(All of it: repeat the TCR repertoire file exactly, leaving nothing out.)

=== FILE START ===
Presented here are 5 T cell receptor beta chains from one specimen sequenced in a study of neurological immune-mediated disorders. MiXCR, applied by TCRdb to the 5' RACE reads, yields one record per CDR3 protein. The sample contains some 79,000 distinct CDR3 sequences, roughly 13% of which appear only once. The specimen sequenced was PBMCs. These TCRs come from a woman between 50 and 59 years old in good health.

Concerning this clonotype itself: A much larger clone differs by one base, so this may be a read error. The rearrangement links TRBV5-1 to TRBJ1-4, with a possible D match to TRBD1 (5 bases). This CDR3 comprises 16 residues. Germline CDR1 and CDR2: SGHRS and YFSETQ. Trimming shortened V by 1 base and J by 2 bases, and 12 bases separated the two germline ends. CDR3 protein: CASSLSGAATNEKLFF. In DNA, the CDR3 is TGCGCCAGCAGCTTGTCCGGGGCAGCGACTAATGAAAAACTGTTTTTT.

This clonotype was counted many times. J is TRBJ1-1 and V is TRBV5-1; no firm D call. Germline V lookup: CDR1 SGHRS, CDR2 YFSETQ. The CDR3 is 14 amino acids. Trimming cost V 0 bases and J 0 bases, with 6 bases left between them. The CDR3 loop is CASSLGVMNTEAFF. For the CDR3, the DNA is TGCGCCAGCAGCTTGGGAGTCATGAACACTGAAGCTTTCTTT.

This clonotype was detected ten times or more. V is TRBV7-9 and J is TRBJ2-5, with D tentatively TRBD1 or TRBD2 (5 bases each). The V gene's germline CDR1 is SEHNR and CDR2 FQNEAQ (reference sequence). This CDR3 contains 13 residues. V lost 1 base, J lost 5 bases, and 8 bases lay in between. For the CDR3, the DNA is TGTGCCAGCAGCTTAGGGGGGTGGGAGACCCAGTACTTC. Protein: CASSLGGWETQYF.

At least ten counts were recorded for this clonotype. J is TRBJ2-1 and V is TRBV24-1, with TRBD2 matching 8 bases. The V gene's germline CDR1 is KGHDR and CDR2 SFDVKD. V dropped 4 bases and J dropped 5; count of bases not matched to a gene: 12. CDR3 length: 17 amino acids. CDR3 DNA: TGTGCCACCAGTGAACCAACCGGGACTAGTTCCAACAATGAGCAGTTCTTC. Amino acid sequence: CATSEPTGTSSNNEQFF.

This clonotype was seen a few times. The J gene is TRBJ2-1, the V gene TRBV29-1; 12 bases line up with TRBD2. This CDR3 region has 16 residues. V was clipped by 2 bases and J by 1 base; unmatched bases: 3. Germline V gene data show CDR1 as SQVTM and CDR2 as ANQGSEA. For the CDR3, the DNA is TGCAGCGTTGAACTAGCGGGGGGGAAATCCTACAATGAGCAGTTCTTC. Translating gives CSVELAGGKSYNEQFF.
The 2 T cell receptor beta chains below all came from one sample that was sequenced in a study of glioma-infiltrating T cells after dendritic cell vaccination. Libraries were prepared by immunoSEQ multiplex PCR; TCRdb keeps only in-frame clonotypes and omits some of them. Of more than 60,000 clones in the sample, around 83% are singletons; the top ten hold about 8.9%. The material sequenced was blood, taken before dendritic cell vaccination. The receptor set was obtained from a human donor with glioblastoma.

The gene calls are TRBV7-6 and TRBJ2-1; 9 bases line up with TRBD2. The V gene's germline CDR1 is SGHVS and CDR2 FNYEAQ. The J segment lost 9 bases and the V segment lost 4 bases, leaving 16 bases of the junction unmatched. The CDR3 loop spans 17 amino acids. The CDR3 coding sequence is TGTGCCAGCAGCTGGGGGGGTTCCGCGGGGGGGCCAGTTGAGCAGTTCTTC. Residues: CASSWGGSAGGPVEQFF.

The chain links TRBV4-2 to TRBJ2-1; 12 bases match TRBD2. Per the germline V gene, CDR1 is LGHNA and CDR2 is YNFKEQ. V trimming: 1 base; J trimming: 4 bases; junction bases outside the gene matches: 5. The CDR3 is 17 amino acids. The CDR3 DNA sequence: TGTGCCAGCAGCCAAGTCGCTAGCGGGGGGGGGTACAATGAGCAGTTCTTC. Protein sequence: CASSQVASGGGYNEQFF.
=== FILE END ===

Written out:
Presented here are 5 T cell receptor beta chains from one specimen sequenced in a study of neurological immune-mediated disorders. MiXCR, applied by TCRdb to the 5' RACE reads, yields one record per CDR3 protein. The sample contains some 79,000 distinct CDR3 sequences, roughly 13% of which appear only once. The specimen sequenced was PBMCs. These TCRs come from a woman between 50 and 59 years old in good health.

Concerning this clonotype itself: A much larger clone differs by one base, so this may be a read error. The rearrangement links TRBV5-1 to TRBJ1-4, with a possible D match to TRBD1 (5 bases). This CDR3 comprises 16 residues. Germline CDR1 and CDR2: SGHRS and YFSETQ. Trimming shortened V by 1 base and J by 2 bases, and 12 bases separated the two germline ends. CDR3 protein: CASSLSGAATNEKLFF. In DNA, the CDR3 is TGCGCCAGCAGCTTGTCCGGGGCAGCGACTAATGAAAAACTGTTTTTT.

This clonotype was counted many times. J is TRBJ1-1 and V is TRBV5-1; no firm D call. Germline V lookup: CDR1 SGHRS, CDR2 YFSETQ. The CDR3 is 14 amino acids. Trimming cost V 0 bases and J 0 bases, with 6 bases left between them. The CDR3 loop is CASSLGVMNTEAFF. For the CDR3, the DNA is TGCGCCAGCAGCTTGGGAGTCATGAACACTGAAGCTTTCTTT.

This clonotype was detected ten times or more. V is TRBV7-9 and J is TRBJ2-5, with D tentatively TRBD1 or TRBD2 (5 bases each). The V gene's germline CDR1 is SEHNR and CDR2 FQNEAQ (reference sequence). This CDR3 contains 13 residues. V lost 1 base, J lost 5 bases, and 8 bases lay in between. For the CDR3, the DNA is TGTGCCAGCAGCTTAGGGGGGTGGGAGACCCAGTACTTC. Protein: CASSLGGWETQYF.

At least ten counts were recorded for this clonotype. J is TRBJ2-1 and V is TRBV24-1, with TRBD2 matching 8 bases. The V gene's germline CDR1 is KGHDR and CDR2 SFDVKD. V dropped 4 bases and J dropped 5; count of bases not matched to a gene: 12. CDR3 length: 17 amino acids. CDR3 DNA: TGTGCCACCAGTGAACCAACCGGGACTAGTTCCAACAATGAGCAGTTCTTC. Amino acid sequence: CATSEPTGTSSNNEQFF.

This clonotype was seen a few times. The J gene is TRBJ2-1, the V gene TRBV29-1; 12 bases line up with TRBD2. This CDR3 region has 16 residues. V was clipped by 2 bases and J by 1 base; unmatched bases: 3. Germline V gene data show CDR1 as SQVTM and CDR2 as ANQGSEA. For the CDR3, the DNA is TGCAGCGTTGAACTAGCGGGGGGGAAATCCTACAATGAGCAGTTCTTC. Translating gives CSVELAGGKSYNEQFF.
The 2 T cell receptor beta chains below all came from one sample that was sequenced in a study of glioma-infiltrating T cells after dendritic cell vaccination. Libraries were prepared by immunoSEQ multiplex PCR; TCRdb keeps only in-frame clonotypes and omits some of them. Of more than 60,000 clones in the sample, around 83% are singletons; the top ten hold about 8.9%. The material sequenced was blood, taken before dendritic cell vaccination. The receptor set was obtained from a human donor with glioblastoma.

The gene calls are TRBV7-6 and TRBJ2-1; 9 bases line up with TRBD2. The V gene's germline CDR1 is SGHVS and CDR2 FNYEAQ. The J segment lost 9 bases and the V segment lost 4 bases, leaving 16 bases of the junction unmatched. The CDR3 loop spans 17 amino acids. The CDR3 coding sequence is TGTGCCAGCAGCTGGGGGGGTTCCGCGGGGGGGCCAGTTGAGCAGTTCTTC. Residues: CASSWGGSAGGPVEQFF.

The chain links TRBV4-2 to TRBJ2-1; 12 bases match TRBD2. Per the germline V gene, CDR1 is LGHNA and CDR2 is YNFKEQ. V trimming: 1 base; J trimming: 4 bases; junction bases outside the gene matches: 5. The CDR3 is 17 amino acids. The CDR3 DNA sequence: TGTGCCAGCAGCCAAGTCGCTAGCGGGGGGGGGTACAATGAGCAGTTCTTC. Protein sequence: CASSQVASGGGYNEQFF.